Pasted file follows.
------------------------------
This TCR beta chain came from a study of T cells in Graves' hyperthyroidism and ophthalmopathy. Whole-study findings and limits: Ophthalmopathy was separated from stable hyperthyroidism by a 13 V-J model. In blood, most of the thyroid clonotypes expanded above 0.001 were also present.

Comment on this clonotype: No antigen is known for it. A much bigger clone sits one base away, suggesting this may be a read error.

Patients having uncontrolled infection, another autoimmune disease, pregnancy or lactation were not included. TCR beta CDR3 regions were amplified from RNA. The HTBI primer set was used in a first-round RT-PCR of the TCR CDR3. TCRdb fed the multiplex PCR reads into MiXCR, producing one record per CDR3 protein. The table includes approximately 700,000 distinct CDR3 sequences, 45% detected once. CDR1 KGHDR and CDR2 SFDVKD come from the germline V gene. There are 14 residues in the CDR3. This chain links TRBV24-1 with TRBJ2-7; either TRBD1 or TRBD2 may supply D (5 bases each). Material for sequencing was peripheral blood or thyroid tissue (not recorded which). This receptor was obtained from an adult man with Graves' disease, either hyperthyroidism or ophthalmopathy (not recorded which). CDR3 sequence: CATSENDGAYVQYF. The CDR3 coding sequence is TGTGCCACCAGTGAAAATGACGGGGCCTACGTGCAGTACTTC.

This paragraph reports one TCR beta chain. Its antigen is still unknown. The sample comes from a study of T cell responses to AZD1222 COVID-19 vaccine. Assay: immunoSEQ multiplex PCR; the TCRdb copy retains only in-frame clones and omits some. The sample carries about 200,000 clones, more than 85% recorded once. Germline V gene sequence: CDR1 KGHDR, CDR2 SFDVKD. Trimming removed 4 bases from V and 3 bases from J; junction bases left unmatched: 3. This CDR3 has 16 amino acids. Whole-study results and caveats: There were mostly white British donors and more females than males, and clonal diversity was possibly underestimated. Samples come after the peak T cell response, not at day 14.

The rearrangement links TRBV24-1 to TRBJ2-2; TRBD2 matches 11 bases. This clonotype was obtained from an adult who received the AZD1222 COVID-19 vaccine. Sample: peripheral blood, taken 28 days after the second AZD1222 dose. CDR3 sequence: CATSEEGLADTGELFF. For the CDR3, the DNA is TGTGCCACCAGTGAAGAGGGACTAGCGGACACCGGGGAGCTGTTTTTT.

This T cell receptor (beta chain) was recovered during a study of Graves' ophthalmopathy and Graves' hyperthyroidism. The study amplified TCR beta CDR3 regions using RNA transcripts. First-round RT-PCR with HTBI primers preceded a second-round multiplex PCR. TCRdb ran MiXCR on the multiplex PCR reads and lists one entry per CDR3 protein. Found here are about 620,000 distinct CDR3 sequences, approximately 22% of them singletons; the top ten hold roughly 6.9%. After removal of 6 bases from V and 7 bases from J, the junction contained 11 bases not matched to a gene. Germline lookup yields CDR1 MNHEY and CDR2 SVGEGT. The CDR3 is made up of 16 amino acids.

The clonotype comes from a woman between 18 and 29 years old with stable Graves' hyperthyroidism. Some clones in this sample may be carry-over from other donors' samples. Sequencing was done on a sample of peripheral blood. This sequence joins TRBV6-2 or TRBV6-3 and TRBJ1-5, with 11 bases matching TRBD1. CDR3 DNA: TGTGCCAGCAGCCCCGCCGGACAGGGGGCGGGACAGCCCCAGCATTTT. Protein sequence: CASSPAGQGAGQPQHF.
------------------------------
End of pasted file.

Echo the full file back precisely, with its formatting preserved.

This TCR beta chain came from a study of T cells in Graves' hyperthyroidism and ophthalmopathy. Whole-study findings and limits: Ophthalmopathy was separated from stable hyperthyroidism by a 13 V-J model. In blood, most of the thyroid clonotypes expanded above 0.001 were also present.

Comment on this clonotype: No antigen is known for it. A much bigger clone sits one base away, suggesting this may be a read error.

Patients having uncontrolled infection, another autoimmune disease, pregnancy or lactation were not included. TCR beta CDR3 regions were amplified from RNA. The HTBI primer set was used in a first-round RT-PCR of the TCR CDR3. TCRdb fed the multiplex PCR reads into MiXCR, producing one record per CDR3 protein. The table includes approximately 700,000 distinct CDR3 sequences, 45% detected once. CDR1 KGHDR and CDR2 SFDVKD come from the germline V gene. There are 14 residues in the CDR3. This chain links TRBV24-1 with TRBJ2-7; either TRBD1 or TRBD2 may supply D (5 bases each). Material for sequencing was peripheral blood or thyroid tissue (not recorded which). This receptor was obtained from an adult man with Graves' disease, either hyperthyroidism or ophthalmopathy (not recorded which). CDR3 sequence: CATSENDGAYVQYF. The CDR3 coding sequence is TGTGCCACCAGTGAAAATGACGGGGCCTACGTGCAGTACTTC.

This paragraph reports one TCR beta chain. Its antigen is still unknown. The sample comes from a study of T cell responses to AZD1222 COVID-19 vaccine. Assay: immunoSEQ multiplex PCR; the TCRdb copy retains only in-frame clones and omits some. The sample carries about 200,000 clones, more than 85% recorded once. Germline V gene sequence: CDR1 KGHDR, CDR2 SFDVKD. Trimming removed 4 bases from V and 3 bases from J; junction bases left unmatched: 3. This CDR3 has 16 amino acids. Whole-study results and caveats: There were mostly white British donors and more females than males, and clonal diversity was possibly underestimated. Samples come after the peak T cell response, not at day 14.

The rearrangement links TRBV24-1 to TRBJ2-2; TRBD2 matches 11 bases. This clonotype was obtained from an adult who received the AZD1222 COVID-19 vaccine. Sample: peripheral blood, taken 28 days after the second AZD1222 dose. CDR3 sequence: CATSEEGLADTGELFF. For the CDR3, the DNA is TGTGCCACCAGTGAAGAGGGACTAGCGGACACCGGGGAGCTGTTTTTT.

This T cell receptor (beta chain) was recovered during a study of Graves' ophthalmopathy and Graves' hyperthyroidism. The study amplified TCR beta CDR3 regions using RNA transcripts. First-round RT-PCR with HTBI primers preceded a second-round multiplex PCR. TCRdb ran MiXCR on the multiplex PCR reads and lists one entry per CDR3 protein. Found here are about 620,000 distinct CDR3 sequences, approximately 22% of them singletons; the top ten hold roughly 6.9%. After removal of 6 bases from V and 7 bases from J, the junction contained 11 bases not matched to a gene. Germline lookup yields CDR1 MNHEY and CDR2 SVGEGT. The CDR3 is made up of 16 amino acids.

The clonotype comes from a woman between 18 and 29 years old with stable Graves' hyperthyroidism. Some clones in this sample may be carry-over from other donors' samples. Sequencing was done on a sample of peripheral blood. This sequence joins TRBV6-2 or TRBV6-3 and TRBJ1-5, with 11 bases matching TRBD1. CDR3 DNA: TGTGCCAGCAGCCCCGCCGGACAGGGGGCGGGACAGCCCCAGCATTTT. Protein sequence: CASSPAGQGAGQPQHF.